“Robocop,” “Ex Machina,” “I Robot”: Hollywood loves to make movies about robots taking over the world, which thankfully is not yet a reality (…though it is 2020). However, on the internet, bots truly have achieved significant critical mass, representing an estimated 37.2% of all internet traffic. Bots are software programs that perform routine tasks and execute commands automatically. All bots are not created equal. There are different types of bots—some good, some bad:

  • Good bots: Good bots include search engines, which can help drive traffic to a website, as well as tools such as virtual assistants and chatbots, which provide a quick and efficient means of customer engagement.
  • Bad bots: Bots can be used for fraud or malicious disruption in many ways. In 2019, bad bots made up an estimated 24.1% of internet traffic. Bots are used for brute-force or credential stuffing attacks, card testing, and distributed denial of service, just to name a few.
  • Questionable bots: There is a whole class of bots whose activity can be either good or bad, depending on a business’s goals. Scraper bots are a prime example. While these bots can aggregate content that is used to drive third-party sales channels (think of online travel agencies and airlines), scrapers are also a key tool in promotional abuse—a rising problem. Spider bots are another example. While businesses can use these to index their sites to help improve search engine optimization routines, bad actors can also use them to find vulnerabilities.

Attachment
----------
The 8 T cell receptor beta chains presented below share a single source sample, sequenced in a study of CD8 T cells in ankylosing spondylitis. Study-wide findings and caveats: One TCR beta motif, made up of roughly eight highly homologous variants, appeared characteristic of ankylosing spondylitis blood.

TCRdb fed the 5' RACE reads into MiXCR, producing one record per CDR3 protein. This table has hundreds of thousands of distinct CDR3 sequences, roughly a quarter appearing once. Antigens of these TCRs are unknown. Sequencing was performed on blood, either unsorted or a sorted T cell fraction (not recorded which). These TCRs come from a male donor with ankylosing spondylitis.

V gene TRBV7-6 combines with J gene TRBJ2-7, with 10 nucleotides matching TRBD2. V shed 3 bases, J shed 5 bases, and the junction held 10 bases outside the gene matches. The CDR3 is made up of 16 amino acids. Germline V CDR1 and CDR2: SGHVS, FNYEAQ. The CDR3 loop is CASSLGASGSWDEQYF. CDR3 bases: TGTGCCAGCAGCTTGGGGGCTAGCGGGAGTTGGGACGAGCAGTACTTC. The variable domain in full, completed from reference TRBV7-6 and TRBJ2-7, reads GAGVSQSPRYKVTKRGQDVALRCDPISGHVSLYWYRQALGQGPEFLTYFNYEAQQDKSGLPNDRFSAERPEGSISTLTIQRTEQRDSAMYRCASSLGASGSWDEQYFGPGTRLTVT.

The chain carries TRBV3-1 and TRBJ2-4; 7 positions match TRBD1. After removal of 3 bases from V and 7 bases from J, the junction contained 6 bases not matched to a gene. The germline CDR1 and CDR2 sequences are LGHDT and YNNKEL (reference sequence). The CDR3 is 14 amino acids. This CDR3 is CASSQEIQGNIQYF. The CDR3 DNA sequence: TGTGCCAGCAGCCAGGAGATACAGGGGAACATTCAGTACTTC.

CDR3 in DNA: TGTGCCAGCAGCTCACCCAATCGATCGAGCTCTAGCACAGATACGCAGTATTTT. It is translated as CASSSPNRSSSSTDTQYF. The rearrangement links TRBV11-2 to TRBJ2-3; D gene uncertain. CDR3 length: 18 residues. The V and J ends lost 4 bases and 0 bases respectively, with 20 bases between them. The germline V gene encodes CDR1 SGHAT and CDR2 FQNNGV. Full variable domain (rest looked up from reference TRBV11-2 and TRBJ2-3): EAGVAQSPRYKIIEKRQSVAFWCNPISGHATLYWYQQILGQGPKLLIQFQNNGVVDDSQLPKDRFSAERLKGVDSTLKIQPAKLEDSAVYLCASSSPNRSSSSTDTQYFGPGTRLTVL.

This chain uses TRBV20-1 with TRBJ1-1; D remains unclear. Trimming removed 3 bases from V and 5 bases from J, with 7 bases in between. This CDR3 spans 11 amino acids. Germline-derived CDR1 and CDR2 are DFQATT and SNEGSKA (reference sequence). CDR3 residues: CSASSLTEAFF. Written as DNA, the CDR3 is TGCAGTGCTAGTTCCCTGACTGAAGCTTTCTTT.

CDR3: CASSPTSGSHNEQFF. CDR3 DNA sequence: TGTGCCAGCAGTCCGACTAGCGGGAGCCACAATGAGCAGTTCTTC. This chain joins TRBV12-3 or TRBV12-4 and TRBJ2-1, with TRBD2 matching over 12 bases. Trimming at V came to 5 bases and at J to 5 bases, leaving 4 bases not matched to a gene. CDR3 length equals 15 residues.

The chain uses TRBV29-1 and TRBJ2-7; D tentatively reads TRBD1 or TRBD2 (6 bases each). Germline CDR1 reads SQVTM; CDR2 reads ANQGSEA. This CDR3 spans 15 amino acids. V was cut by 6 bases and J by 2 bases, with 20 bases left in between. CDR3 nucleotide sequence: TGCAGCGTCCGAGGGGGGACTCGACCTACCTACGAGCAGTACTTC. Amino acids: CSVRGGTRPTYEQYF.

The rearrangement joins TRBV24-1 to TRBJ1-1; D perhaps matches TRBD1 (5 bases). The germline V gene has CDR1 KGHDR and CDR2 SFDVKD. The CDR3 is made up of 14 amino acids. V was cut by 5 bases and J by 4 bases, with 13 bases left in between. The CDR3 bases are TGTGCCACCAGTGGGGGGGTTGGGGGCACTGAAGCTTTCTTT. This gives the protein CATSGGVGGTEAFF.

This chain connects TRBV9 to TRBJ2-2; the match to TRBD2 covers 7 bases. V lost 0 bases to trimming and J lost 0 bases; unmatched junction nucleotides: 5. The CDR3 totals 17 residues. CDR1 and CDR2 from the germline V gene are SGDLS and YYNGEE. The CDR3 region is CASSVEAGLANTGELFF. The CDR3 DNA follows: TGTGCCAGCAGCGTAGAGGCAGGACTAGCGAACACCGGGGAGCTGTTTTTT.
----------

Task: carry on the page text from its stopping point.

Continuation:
Bad bots and questionable bots can have a number of adverse impacts on a business: learn more about bot detection

  • Fraud losses: Fraud losses are an obvious impact of bad bot activities, such as credential stuffing and card testing. In a Kount research study from September 2020, 80% of the surveyed e-commerce merchants indicated that increasingly sophisticated bot attacks are contributing to rising losses…
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